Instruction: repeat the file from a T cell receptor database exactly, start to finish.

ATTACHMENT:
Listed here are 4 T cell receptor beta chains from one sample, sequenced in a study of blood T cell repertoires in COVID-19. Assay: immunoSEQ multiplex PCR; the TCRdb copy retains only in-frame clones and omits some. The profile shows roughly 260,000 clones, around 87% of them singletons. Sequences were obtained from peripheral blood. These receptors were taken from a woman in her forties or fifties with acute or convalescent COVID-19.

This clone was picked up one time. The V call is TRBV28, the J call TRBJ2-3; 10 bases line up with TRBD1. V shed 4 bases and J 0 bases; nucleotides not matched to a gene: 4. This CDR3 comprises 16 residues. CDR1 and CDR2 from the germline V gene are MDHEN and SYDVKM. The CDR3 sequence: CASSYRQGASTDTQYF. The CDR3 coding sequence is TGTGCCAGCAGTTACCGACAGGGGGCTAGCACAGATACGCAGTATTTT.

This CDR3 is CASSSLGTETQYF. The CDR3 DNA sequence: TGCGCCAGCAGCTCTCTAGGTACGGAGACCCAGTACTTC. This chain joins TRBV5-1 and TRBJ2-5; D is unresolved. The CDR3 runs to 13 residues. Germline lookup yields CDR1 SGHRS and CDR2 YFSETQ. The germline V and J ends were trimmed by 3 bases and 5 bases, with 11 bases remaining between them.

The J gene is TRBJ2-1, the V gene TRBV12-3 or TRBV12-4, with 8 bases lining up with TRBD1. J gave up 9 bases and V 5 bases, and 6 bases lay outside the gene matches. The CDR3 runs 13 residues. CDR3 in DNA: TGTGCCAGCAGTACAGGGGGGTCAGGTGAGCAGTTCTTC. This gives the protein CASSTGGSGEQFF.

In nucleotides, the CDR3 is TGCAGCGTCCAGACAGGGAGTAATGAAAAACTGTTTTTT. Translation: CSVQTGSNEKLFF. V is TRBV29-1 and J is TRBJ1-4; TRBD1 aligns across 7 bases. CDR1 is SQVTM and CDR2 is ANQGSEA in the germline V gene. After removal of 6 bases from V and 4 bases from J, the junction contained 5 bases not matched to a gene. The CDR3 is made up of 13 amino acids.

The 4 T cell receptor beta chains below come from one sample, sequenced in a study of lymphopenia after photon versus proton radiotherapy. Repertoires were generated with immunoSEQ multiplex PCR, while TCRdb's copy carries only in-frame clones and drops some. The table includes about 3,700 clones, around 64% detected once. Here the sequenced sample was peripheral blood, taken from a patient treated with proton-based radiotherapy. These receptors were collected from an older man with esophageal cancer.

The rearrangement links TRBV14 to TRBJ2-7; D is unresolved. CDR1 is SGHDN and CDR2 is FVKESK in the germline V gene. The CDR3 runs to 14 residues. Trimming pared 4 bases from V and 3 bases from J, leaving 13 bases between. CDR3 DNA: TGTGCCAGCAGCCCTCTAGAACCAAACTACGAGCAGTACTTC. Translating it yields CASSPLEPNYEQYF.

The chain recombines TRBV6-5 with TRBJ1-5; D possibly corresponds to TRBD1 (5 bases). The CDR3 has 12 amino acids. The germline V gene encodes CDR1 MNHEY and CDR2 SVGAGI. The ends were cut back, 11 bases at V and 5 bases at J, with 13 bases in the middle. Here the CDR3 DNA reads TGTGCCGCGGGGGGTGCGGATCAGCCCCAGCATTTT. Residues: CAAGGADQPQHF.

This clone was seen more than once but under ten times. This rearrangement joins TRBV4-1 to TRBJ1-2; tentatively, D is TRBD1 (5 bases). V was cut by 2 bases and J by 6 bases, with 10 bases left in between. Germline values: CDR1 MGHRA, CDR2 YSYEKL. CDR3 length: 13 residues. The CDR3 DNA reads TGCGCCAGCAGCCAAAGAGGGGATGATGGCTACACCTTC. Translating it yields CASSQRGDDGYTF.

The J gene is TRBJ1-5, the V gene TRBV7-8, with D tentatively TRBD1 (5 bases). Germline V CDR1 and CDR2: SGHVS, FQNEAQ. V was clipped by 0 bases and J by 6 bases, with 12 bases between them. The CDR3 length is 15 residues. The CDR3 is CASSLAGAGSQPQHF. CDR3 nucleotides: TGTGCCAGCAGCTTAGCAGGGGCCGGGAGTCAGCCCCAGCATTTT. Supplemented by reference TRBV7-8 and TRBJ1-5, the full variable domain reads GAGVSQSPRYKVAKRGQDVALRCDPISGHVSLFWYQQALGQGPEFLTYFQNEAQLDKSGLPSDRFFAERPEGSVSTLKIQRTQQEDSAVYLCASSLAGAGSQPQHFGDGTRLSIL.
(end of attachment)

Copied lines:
Listed here are 4 T cell receptor beta chains from one sample, sequenced in a study of blood T cell repertoires in COVID-19. Assay: immunoSEQ multiplex PCR; the TCRdb copy retains only in-frame clones and omits some. The profile shows roughly 260,000 clones, around 87% of them singletons. Sequences were obtained from peripheral blood. These receptors were taken from a woman in her forties or fifties with acute or convalescent COVID-19.

This clone was picked up one time. The V call is TRBV28, the J call TRBJ2-3; 10 bases line up with TRBD1. V shed 4 bases and J 0 bases; nucleotides not matched to a gene: 4. This CDR3 comprises 16 residues. CDR1 and CDR2 from the germline V gene are MDHEN and SYDVKM. The CDR3 sequence: CASSYRQGASTDTQYF. The CDR3 coding sequence is TGTGCCAGCAGTTACCGACAGGGGGCTAGCACAGATACGCAGTATTTT.

This CDR3 is CASSSLGTETQYF. The CDR3 DNA sequence: TGCGCCAGCAGCTCTCTAGGTACGGAGACCCAGTACTTC. This chain joins TRBV5-1 and TRBJ2-5; D is unresolved. The CDR3 runs to 13 residues. Germline lookup yields CDR1 SGHRS and CDR2 YFSETQ. The germline V and J ends were trimmed by 3 bases and 5 bases, with 11 bases remaining between them.

The J gene is TRBJ2-1, the V gene TRBV12-3 or TRBV12-4, with 8 bases lining up with TRBD1. J gave up 9 bases and V 5 bases, and 6 bases lay outside the gene matches. The CDR3 runs 13 residues. CDR3 in DNA: TGTGCCAGCAGTACAGGGGGGTCAGGTGAGCAGTTCTTC. This gives the protein CASSTGGSGEQFF.

In nucleotides, the CDR3 is TGCAGCGTCCAGACAGGGAGTAATGAAAAACTGTTTTTT. Translation: CSVQTGSNEKLFF. V is TRBV29-1 and J is TRBJ1-4; TRBD1 aligns across 7 bases. CDR1 is SQVTM and CDR2 is ANQGSEA in the germline V gene. After removal of 6 bases from V and 4 bases from J, the junction contained 5 bases not matched to a gene. The CDR3 is made up of 13 amino acids.

The 4 T cell receptor beta chains below come from one sample, sequenced in a study of lymphopenia after photon versus proton radiotherapy. Repertoires were generated with immunoSEQ multiplex PCR, while TCRdb's copy carries only in-frame clones and drops some. The table includes about 3,700 clones, around 64% detected once. Here the sequenced sample was peripheral blood, taken from a patient treated with proton-based radiotherapy. These receptors were collected from an older man with esophageal cancer.

The rearrangement links TRBV14 to TRBJ2-7; D is unresolved. CDR1 is SGHDN and CDR2 is FVKESK in the germline V gene. The CDR3 runs to 14 residues. Trimming pared 4 bases from V and 3 bases from J, leaving 13 bases between. CDR3 DNA: TGTGCCAGCAGCCCTCTAGAACCAAACTACGAGCAGTACTTC. Translating it yields CASSPLEPNYEQYF.

The chain recombines TRBV6-5 with TRBJ1-5; D possibly corresponds to TRBD1 (5 bases). The CDR3 has 12 amino acids. The germline V gene encodes CDR1 MNHEY and CDR2 SVGAGI. The ends were cut back, 11 bases at V and 5 bases at J, with 13 bases in the middle. Here the CDR3 DNA reads TGTGCCGCGGGGGGTGCGGATCAGCCCCAGCATTTT. Residues: CAAGGADQPQHF.

This clone was seen more than once but under ten times. This rearrangement joins TRBV4-1 to TRBJ1-2; tentatively, D is TRBD1 (5 bases). V was cut by 2 bases and J by 6 bases, with 10 bases left in between. Germline values: CDR1 MGHRA, CDR2 YSYEKL. CDR3 length: 13 residues. The CDR3 DNA reads TGCGCCAGCAGCCAAAGAGGGGATGATGGCTACACCTTC. Translating it yields CASSQRGDDGYTF.

The J gene is TRBJ1-5, the V gene TRBV7-8, with D tentatively TRBD1 (5 bases). Germline V CDR1 and CDR2: SGHVS, FQNEAQ. V was clipped by 0 bases and J by 6 bases, with 12 bases between them. The CDR3 length is 15 residues. The CDR3 is CASSLAGAGSQPQHF. CDR3 nucleotides: TGTGCCAGCAGCTTAGCAGGGGCCGGGAGTCAGCCCCAGCATTTT. Supplemented by reference TRBV7-8 and TRBJ1-5, the full variable domain reads GAGVSQSPRYKVAKRGQDVALRCDPISGHVSLFWYQQALGQGPEFLTYFQNEAQLDKSGLPSDRFFAERPEGSVSTLKIQRTQQEDSAVYLCASSLAGAGSQPQHFGDGTRLSIL.